Sunday, 16 November 2014

Inside view of the Watusi family

The large horns define the Watusi – big, gentle giants
In 2006, Charles Engels, rural Palisade, bought a Watusi cow and bull because he intended to eventually mount their horns.
“But I couldn’t do that to them,” he said.
His unique-looking Watusi cattle have horns about 92 inches across (think of Texas longhorn).
The bull and cow, named Michael and Michelle, weren’t very old when they arrived from Texas at a nursery in Long Lake. They were 6 years old when Engels purchased them.
“I tried to follow their lineage, but they were the end of that branch,” said Engels.
The pair doesn’t produce a calf every year – they’ve had perhaps six since Charles and Pam Engels have owned them. The calves are small when born, only about 25 pounds. (When weighed two years ago, the bull totaled 3,850 pounds).
The most recent offspring is “September” born in September 2013. They’ve sold all the previous calves but are considering butchering this one.
Charles doesn’t know the cow is pregnant until within two weeks of the birth. On the day September was born, the bull came to the fence and bellered until Charles or Pam came out to see the addition.
Engels said the Watusi live a long time – 30 years or more. They come in multiple colors and love to eat corn, apples and hay.
Asked if there are any special challenges raising this type of cattle in the northern climate, Engels said, “they’re no different from other cattle – they’re just bigger.”
Charles and Pam both grew up in southwestern Minnesota. After they married, they lived on the Iron Range for a time where Charles worked for the Minnesota Department of Transportation (MnDOT).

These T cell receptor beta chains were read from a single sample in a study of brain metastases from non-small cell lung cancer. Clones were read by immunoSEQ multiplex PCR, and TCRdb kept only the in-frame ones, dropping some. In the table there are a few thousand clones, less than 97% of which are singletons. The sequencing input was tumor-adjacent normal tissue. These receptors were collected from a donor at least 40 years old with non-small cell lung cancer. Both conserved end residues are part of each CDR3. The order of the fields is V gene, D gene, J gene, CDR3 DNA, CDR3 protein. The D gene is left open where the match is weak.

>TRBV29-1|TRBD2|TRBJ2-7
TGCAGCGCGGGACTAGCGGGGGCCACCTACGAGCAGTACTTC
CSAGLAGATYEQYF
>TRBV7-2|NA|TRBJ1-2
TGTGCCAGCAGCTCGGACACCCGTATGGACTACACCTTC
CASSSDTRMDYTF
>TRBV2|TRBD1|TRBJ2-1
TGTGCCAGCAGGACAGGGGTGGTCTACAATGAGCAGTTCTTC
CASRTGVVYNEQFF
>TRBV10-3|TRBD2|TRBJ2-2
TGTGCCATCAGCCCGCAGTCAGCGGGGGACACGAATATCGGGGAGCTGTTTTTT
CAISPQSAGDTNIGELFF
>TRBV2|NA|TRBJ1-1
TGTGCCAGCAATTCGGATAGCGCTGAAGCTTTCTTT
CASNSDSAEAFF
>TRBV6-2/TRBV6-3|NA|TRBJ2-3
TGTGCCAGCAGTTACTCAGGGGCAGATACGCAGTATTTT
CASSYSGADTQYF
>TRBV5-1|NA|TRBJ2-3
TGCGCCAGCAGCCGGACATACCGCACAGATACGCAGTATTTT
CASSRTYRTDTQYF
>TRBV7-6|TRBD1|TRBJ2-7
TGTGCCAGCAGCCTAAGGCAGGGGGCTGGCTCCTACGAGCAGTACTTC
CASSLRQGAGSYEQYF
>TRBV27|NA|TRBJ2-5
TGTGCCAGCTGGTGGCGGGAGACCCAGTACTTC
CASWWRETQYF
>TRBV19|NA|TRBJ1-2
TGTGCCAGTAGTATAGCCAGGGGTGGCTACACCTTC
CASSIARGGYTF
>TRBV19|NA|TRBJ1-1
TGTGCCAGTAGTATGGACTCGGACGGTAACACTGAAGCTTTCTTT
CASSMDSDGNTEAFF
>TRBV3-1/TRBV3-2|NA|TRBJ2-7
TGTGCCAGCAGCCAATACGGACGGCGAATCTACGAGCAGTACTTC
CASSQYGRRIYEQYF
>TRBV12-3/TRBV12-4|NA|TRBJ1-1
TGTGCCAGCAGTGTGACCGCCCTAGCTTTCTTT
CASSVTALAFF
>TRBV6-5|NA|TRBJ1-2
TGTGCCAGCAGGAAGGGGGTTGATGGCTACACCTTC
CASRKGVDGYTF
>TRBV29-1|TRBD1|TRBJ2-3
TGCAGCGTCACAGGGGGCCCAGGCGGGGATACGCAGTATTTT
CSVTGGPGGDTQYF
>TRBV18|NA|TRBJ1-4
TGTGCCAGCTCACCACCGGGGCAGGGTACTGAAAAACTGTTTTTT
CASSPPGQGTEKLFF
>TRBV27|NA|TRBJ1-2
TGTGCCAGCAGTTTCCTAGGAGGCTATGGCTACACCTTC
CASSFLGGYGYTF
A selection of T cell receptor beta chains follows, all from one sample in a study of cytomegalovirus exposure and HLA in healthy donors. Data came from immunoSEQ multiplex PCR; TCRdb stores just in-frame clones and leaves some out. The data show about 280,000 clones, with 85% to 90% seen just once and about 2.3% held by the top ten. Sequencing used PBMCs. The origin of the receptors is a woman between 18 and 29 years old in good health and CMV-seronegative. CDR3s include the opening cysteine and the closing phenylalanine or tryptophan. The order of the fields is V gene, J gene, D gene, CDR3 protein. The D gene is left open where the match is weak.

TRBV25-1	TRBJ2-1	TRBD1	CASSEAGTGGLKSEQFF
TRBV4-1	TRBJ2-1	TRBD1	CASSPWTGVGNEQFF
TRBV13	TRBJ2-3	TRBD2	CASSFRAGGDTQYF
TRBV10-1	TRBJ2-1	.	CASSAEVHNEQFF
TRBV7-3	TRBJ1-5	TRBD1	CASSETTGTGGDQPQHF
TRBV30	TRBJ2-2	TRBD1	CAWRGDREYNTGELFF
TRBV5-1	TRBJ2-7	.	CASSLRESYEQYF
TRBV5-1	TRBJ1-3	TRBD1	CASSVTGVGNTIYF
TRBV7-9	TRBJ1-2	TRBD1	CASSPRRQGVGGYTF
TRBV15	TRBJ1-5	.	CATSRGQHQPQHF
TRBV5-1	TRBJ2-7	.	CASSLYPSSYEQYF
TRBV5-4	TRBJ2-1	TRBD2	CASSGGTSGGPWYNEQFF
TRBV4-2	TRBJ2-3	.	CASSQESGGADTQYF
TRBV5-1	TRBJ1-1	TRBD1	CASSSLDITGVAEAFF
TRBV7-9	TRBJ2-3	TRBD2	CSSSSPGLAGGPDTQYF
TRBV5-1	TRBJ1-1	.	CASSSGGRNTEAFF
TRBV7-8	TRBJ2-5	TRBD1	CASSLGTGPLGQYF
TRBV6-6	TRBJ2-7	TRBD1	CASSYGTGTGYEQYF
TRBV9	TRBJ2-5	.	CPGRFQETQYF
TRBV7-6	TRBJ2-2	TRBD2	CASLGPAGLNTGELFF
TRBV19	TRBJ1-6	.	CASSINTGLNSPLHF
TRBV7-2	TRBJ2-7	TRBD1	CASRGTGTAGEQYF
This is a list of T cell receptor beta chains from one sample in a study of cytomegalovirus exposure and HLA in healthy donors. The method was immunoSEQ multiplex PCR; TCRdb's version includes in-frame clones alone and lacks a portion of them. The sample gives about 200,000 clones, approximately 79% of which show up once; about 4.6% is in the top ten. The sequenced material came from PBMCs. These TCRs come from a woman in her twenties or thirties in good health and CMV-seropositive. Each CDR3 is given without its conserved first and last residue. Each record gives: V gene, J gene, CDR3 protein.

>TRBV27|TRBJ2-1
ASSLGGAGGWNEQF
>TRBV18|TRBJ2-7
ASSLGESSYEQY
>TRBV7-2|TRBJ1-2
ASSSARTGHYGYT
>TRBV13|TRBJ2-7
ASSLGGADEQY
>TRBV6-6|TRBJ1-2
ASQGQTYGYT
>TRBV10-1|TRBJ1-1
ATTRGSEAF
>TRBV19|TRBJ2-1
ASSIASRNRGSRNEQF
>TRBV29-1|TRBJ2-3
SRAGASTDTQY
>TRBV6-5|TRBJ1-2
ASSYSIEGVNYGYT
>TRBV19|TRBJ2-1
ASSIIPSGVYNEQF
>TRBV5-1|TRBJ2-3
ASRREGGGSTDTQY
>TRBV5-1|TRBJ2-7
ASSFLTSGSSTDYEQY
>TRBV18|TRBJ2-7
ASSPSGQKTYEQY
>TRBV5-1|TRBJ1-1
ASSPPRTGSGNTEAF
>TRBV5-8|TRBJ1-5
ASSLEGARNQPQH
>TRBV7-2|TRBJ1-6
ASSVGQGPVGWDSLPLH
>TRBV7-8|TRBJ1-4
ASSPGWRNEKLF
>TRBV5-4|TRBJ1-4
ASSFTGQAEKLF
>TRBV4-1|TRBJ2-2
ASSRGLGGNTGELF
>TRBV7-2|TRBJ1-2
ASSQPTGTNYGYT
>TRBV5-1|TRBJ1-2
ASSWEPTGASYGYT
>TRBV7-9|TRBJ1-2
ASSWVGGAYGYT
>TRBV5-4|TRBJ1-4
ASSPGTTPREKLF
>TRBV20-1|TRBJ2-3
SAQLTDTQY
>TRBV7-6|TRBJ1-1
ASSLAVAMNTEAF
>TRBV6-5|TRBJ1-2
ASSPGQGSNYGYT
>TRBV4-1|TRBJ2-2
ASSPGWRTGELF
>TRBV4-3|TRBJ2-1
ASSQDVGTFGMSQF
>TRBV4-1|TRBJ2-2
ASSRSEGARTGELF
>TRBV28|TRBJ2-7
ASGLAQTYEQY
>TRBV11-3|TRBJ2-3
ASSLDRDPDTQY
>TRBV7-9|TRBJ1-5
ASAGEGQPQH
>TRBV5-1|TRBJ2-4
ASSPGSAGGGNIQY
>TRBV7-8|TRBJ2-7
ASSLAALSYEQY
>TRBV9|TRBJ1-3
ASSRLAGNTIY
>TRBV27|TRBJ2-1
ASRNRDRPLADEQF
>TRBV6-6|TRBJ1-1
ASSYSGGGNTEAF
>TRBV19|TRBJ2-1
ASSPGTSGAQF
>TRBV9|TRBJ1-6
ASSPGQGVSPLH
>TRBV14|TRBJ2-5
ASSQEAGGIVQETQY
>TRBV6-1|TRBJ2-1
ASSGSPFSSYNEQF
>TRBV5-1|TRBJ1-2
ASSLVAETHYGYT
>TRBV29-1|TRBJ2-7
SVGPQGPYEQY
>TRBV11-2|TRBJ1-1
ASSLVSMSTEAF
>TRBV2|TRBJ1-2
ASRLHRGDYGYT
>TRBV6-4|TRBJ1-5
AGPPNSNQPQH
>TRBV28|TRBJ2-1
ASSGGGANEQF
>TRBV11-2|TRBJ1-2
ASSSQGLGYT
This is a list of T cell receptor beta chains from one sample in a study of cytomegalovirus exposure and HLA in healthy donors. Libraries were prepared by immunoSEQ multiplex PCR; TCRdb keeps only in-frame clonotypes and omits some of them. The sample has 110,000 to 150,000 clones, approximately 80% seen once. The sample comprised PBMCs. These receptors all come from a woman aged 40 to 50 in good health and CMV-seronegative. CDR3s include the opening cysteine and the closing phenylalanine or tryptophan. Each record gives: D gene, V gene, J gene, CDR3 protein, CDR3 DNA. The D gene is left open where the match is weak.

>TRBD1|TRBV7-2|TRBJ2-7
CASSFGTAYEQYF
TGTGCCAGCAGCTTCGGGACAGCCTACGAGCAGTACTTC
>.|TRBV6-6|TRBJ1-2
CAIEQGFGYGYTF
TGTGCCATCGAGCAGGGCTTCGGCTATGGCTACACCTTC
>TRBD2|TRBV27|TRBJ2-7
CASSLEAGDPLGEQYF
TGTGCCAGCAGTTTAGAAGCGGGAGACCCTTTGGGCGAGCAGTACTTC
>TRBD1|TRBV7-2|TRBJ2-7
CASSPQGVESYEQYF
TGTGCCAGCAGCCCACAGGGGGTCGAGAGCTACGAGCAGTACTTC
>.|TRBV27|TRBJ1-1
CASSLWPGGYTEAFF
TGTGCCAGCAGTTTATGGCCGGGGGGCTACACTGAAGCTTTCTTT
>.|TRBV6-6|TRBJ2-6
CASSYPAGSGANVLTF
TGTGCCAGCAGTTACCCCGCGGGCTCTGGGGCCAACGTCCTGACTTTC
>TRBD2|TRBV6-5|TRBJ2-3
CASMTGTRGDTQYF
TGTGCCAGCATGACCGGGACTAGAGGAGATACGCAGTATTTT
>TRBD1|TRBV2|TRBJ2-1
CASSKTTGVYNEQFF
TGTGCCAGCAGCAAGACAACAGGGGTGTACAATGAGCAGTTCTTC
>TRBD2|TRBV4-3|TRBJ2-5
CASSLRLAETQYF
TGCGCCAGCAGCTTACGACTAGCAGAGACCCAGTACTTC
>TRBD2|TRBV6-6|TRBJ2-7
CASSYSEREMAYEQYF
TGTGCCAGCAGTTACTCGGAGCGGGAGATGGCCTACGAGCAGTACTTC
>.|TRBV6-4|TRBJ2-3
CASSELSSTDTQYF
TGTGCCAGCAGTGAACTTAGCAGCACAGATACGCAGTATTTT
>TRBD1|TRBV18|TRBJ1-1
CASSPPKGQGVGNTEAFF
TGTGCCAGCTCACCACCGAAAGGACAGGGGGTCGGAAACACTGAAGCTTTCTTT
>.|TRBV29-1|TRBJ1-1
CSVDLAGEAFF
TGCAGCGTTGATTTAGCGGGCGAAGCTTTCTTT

The couple lived in Howard Lake from 1985-2011. Charles worked for MnDOT, mostly on bridges, and Pam worked in a letter shop. Since they lived in town, they kept the cattle at other property they owned.
They moved to rural Palisade, next to the Mississippi River, when they retired in 2011.
“We really like the friendliness of the area,” said Charles. “The neighbors are great and everyone is so willing to help each other.”
On the Engels’ property is the former Palisade train depot building, which they use for a farm building. The center of their home is part of the section master housing at the train stop. Those buildings were erected about 1910 and moved to this property in the 1970s.
There is a flowing well there where Charles said steamboats used to stop for water. He is wondering if anyone has photos of this or of the old depot buildings.

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